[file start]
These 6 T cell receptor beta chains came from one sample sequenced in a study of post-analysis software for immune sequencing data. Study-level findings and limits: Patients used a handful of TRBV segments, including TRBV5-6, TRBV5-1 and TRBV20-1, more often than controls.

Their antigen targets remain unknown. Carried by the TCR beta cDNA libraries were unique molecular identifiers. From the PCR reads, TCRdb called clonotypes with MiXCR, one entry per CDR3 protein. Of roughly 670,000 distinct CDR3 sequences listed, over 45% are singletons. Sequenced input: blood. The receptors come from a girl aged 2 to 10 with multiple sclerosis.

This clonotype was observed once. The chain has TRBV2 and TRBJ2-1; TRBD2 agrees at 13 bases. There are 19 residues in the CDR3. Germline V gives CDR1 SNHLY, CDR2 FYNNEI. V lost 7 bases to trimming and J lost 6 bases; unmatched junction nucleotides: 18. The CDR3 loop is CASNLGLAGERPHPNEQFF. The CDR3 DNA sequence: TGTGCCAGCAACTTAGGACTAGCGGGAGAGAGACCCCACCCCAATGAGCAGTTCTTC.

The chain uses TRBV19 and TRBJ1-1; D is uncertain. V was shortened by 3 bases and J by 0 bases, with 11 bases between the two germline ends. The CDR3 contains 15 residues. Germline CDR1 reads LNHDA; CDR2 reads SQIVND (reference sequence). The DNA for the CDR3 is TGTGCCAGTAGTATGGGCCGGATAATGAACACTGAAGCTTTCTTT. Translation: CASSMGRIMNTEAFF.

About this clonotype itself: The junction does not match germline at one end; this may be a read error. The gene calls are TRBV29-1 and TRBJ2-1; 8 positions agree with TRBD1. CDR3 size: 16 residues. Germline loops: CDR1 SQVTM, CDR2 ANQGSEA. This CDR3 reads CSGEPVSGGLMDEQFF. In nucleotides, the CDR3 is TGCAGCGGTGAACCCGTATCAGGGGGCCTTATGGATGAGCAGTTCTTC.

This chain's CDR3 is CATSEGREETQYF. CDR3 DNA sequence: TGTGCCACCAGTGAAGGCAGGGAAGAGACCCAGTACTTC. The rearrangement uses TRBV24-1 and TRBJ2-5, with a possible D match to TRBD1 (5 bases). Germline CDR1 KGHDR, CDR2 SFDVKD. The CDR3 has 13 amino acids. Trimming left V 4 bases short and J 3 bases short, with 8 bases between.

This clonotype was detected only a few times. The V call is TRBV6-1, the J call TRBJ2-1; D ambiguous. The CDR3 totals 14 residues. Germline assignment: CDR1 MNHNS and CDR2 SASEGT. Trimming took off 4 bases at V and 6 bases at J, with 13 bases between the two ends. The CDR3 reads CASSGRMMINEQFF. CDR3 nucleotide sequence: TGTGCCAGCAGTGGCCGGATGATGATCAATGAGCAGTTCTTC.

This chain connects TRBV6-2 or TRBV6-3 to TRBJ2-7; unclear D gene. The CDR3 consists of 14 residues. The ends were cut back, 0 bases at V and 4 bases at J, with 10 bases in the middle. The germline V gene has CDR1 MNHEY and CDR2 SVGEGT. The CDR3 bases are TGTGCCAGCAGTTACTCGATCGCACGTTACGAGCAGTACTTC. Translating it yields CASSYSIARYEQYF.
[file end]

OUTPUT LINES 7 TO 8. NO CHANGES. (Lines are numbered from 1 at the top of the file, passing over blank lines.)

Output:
This clonotype was detected only a few times. The V call is TRBV6-1, the J call TRBJ2-1; D ambiguous. The CDR3 totals 14 residues. Germline assignment: CDR1 MNHNS and CDR2 SASEGT. Trimming took off 4 bases at V and 6 bases at J, with 13 bases between the two ends. The CDR3 reads CASSGRMMINEQFF. CDR3 nucleotide sequence: TGTGCCAGCAGTGGCCGGATGATGATCAATGAGCAGTTCTTC.

This chain connects TRBV6-2 or TRBV6-3 to TRBJ2-7; unclear D gene. The CDR3 consists of 14 residues. The ends were cut back, 0 bases at V and 4 bases at J, with 10 bases in the middle. The germline V gene has CDR1 MNHEY and CDR2 SVGEGT. The CDR3 bases are TGTGCCAGCAGTTACTCGATCGCACGTTACGAGCAGTACTTC. Translating it yields CASSYSIARYEQYF.